Millipedes are segmented, terrestrial arthropods with a long, cylindrical body. Each body segment has two pairs of legs, thus leading to the name “thousand-leggers” for modern species. Rare specimens are known from shales associated with coal beds in Pennsylvanian rocks of eastern Ohio.
Fossil insect remains are known from Pennsylvanian rocks in eastern Ohio. Although they are rare fossils, some of them are spectacular because of their large size and preservation. Cockroaches nearly four inches in length have been found. Insect wings found in these rocks are commonly confused with fossil leaves. Perhaps the rarest arthropod fossils are those of spiders. A few specimens are known from Pennsylvanian rocks in eastern Ohio. The preservation of these specimens is remarkable and they look superficially similar to some modern spiders.
Brachiopods (Phylum Brachiopoda) are bottom-dwelling marine organisms with two shells, or valves, made of calcium carbonate. However, unlike clams, the shells differ in shape, and sometimes size. Although brachiopods range from Cambrian to Recent, they were dominant marine invertebrates in the Paleozoic. Many Paleozoic limestones and shales, particularly those of Ordovician age in Ohio, are literally a fossil hash made up mostly of brachiopod shells. Most species were small, less than an inch, but some were up to two inches in longest dimension. Although most species have ribbed shells of various forms, some brachiopods of the Mississippian and Pennsylvanian developed long, thin, sharp spines on their shells, probably as a defense against many species of shell-crushing sharks that became abundant at that time.
Ordovician and Devonian marine rocks, particularly limestones and limy shales, have a great diversity and abundance of brachiopod remains. Silurian carbonates have locally abundant brachiopods but in many areas dolomitization of Silurian limestones has destroyed the calcium carbonate shells. Sandy marine shales and some limestone beds locally have abundant brachiopods, although in some case preservation is not ideal. Marine limestones and shales of Pennsylvanian age have yielded brachiopod fossils. Brachiopods are easy to find and collect and are a good starting point for the beginning collector. Their diversity makes them of interest to the advanced collector as well.
Bryozoans (Phylum Bryozoa) are colonial, filter-feeding animals that are mostly marine but a few live in freshwater. They range from Ordovician to Recent and are common in marine limestones and shales in several geologic systems present in Ohio. They are particularly abundant in Ordovician rocks in southwestern Ohio.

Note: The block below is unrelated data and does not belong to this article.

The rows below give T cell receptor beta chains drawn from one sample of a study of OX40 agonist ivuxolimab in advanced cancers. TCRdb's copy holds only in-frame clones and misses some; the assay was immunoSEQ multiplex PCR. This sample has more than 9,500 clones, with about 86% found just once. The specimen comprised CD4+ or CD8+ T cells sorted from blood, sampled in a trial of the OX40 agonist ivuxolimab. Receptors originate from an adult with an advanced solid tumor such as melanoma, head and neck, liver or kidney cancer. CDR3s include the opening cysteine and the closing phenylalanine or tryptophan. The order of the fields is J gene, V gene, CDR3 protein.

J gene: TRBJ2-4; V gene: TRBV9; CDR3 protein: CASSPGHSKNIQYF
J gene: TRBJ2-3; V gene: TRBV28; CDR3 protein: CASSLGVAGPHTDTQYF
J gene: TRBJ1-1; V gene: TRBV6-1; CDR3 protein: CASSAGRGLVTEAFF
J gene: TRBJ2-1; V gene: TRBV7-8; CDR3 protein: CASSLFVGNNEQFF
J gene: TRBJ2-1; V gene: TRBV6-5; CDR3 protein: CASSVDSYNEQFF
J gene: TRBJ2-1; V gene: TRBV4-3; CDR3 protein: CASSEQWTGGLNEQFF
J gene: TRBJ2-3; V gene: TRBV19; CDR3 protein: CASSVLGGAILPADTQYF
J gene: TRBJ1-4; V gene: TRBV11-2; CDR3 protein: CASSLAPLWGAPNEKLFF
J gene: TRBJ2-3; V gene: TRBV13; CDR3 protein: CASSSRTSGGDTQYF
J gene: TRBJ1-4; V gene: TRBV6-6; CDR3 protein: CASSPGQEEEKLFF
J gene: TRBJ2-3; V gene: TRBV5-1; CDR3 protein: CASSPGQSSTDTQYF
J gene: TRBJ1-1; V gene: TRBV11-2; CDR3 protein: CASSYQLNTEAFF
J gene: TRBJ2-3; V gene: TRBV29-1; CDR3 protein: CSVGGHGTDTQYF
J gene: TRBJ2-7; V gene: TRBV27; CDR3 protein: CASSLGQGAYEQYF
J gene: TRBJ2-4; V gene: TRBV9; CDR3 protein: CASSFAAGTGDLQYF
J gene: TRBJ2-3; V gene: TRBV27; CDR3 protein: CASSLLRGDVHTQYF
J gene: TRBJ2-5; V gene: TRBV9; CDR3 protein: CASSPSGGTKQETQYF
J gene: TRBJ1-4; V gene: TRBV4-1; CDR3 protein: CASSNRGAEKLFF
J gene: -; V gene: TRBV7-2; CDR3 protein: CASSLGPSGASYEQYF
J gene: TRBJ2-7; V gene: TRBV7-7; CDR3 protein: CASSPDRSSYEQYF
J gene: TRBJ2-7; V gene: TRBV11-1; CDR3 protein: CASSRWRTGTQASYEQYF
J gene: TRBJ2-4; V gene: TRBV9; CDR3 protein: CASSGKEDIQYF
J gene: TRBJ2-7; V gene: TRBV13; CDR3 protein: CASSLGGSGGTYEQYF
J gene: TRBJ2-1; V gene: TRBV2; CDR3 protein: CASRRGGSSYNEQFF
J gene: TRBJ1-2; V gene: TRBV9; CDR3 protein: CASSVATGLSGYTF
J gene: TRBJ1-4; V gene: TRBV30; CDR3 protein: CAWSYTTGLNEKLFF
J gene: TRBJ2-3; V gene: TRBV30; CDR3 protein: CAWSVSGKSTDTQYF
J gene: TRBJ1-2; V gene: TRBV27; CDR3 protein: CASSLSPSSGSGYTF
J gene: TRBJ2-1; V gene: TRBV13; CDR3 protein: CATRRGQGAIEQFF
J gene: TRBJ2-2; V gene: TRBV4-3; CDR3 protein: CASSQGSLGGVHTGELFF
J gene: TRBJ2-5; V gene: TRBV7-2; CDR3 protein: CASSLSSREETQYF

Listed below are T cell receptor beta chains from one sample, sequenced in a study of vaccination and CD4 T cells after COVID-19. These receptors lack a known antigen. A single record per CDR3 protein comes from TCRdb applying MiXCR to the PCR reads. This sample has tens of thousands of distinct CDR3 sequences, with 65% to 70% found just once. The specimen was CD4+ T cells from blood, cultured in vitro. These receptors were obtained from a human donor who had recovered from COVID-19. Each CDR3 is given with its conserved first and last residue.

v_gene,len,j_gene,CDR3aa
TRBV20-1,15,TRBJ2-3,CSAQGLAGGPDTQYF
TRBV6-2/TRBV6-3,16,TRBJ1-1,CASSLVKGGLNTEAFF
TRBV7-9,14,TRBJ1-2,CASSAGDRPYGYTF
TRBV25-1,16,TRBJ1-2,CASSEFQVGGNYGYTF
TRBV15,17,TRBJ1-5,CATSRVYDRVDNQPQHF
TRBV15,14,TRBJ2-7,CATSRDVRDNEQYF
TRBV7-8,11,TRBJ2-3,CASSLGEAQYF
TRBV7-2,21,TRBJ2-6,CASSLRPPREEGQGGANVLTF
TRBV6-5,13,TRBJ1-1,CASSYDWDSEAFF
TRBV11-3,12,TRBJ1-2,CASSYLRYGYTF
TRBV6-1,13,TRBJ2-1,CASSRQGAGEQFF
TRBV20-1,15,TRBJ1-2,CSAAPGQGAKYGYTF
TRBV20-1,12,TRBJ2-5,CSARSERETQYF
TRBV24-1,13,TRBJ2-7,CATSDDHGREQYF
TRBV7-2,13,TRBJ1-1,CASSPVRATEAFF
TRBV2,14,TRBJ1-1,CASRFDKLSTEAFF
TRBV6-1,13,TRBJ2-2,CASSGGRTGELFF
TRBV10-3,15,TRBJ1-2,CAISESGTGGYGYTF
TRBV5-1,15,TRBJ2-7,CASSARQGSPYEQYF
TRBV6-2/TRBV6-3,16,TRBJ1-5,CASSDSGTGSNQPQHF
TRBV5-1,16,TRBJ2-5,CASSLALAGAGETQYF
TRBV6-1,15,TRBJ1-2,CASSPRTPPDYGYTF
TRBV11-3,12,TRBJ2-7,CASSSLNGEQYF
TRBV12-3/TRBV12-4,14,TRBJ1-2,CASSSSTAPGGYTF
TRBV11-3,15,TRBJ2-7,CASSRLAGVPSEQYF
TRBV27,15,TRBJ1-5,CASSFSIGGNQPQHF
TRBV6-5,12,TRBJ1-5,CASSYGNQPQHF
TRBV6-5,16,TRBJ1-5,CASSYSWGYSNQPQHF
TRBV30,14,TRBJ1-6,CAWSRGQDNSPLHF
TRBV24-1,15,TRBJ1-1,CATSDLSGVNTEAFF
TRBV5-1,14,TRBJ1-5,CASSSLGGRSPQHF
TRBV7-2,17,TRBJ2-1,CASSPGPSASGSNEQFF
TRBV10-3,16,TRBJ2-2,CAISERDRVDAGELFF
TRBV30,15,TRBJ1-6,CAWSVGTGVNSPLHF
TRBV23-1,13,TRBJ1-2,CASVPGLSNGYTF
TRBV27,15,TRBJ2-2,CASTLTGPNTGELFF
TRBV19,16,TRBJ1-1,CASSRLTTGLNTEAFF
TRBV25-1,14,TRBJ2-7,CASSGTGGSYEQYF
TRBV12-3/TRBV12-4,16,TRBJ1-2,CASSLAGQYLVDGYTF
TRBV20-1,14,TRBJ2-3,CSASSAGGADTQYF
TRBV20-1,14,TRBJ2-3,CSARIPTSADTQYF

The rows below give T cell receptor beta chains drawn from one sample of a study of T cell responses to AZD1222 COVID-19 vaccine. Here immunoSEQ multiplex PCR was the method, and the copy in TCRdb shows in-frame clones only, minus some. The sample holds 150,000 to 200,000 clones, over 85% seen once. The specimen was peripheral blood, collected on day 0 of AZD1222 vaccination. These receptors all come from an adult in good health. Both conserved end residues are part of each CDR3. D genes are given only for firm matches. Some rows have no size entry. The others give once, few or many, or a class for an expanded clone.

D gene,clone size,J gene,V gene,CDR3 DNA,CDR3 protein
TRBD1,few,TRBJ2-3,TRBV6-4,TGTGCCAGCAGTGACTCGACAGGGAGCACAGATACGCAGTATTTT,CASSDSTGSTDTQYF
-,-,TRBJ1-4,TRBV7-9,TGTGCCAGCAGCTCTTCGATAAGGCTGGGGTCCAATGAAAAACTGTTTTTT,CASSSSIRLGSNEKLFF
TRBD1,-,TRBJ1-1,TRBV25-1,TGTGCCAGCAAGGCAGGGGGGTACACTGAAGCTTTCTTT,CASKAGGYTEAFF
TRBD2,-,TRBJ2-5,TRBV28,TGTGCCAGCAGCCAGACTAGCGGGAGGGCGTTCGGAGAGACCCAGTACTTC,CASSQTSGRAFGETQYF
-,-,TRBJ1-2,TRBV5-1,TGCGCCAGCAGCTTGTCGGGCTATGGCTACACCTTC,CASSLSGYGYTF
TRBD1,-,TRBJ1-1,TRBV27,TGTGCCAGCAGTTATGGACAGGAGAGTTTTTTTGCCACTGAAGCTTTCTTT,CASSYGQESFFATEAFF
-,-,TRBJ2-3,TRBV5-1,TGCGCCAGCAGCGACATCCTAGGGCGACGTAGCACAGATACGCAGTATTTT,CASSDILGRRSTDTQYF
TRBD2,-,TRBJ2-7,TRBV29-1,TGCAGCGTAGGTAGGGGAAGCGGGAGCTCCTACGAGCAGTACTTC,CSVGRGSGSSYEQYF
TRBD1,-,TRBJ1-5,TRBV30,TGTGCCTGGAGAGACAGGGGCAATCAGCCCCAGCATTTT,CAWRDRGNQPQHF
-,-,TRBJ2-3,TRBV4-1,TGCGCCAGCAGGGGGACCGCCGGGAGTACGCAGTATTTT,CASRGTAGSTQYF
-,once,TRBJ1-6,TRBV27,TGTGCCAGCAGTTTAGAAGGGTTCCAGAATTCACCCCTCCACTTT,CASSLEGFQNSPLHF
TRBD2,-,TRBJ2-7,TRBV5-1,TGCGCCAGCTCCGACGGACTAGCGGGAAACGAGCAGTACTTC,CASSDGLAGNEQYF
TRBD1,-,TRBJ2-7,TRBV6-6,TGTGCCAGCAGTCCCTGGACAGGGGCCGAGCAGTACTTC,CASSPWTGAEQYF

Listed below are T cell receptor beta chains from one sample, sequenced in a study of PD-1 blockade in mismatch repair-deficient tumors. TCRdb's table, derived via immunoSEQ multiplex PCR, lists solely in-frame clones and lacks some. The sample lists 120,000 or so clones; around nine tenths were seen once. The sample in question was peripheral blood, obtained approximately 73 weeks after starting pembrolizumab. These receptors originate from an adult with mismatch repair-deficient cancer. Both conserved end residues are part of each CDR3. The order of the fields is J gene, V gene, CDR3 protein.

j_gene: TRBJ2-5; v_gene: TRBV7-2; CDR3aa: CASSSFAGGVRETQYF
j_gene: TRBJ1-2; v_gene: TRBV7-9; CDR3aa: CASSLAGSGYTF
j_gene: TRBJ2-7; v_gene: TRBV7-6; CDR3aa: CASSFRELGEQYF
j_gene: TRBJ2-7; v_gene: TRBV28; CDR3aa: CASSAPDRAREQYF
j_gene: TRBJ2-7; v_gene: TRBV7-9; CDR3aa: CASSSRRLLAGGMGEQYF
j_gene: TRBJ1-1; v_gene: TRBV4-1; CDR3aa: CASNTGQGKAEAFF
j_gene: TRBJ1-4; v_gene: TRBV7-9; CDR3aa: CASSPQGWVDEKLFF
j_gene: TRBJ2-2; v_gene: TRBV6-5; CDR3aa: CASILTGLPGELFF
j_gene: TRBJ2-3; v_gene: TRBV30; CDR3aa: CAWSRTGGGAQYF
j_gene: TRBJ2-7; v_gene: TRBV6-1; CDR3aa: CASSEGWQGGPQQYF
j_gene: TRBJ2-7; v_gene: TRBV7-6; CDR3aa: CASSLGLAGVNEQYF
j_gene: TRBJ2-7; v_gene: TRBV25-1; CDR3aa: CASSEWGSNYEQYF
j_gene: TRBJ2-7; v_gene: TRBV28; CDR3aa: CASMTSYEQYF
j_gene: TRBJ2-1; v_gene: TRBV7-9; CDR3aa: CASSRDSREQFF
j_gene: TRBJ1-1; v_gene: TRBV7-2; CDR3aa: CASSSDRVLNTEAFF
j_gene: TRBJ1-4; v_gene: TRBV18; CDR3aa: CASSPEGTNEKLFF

Bryozoans consist of a skeletal structure of calcium carbonate that has numerous tiny holes or openings dotting the surface. These holes once housed individual bryozoan animals that derived their nutrients from the seawater. Bryozoan colonies range from small encrusting forms on shells of other invertebrates to branching, twig-like forms, to fan-shaped forms. Most colonies were only a few inches in diameter but a colony of an Ordovician form found in the Cincinnati region (Florence, Kentucky) is more than 26 inches in diameter and is one of the largest known bryozoan colonies.
Although many bryozoan species are common fossils in some rocks, and some can easily identified, many species are only identifiable using microscopic techniques. Commonly, branching forms are broken into many pieces.
Sponges (Phylum Porifera) are simple, filter-feeding animals that range from Precambrian to Recent. They are mostly marine, but some forms live in freshwater. Sponges are best known as fossils from microscopic needle-like to geometric skeletal structures called spicules. These structures are found in marine rocks in Ohio ranging from Ordovician to Recent. Flint or chert deposits, particularly in Devonian and Pennsylvanian rocks in Ohio are thought to have derived their silica from siliceous sponge spicules. The extensive bed of flint in the Pennsylvanian-age Vanport limestone at Flint Ridge in Licking and Muskingum Counties is thought to be silica derived from a massive, long-existing bank of sponges.
Complete sponges are relatively rare in Ohio rocks, although this may be in part because they are difficult to recognize. However, a group known as stromatoporoids is well represented and easily recognizable in Ohio Ordovician, Silurian, and Devonian rocks. These organisms were originally thought to be related to corals but are now recognized as an informal group of calcareous sponges. They form hemispherical shapes that may be as large as a soccer ball.
CORAL (CNIDARIAN) FOSSILS
Corals (Phylum Cnidaria, formerly called Coelenterata) are solitary or colonial, filter-feeding and predatory animals that build a skeleton of calcium carbonate. The cnidaria also includes such soft-bodied forms such as jellyfish. Corals range from Ordovician to Recent and are prominent fossils in Ordovician through Devonian rocks in Ohio. They are somewhat rare in Mississippian and Pennsylvanian rocks. In particular, Silurian and Devonian carbonate rocks in Ohio contain an abundant and diverse coral fauna. At least 70 species are known from Devonian rocks in the state.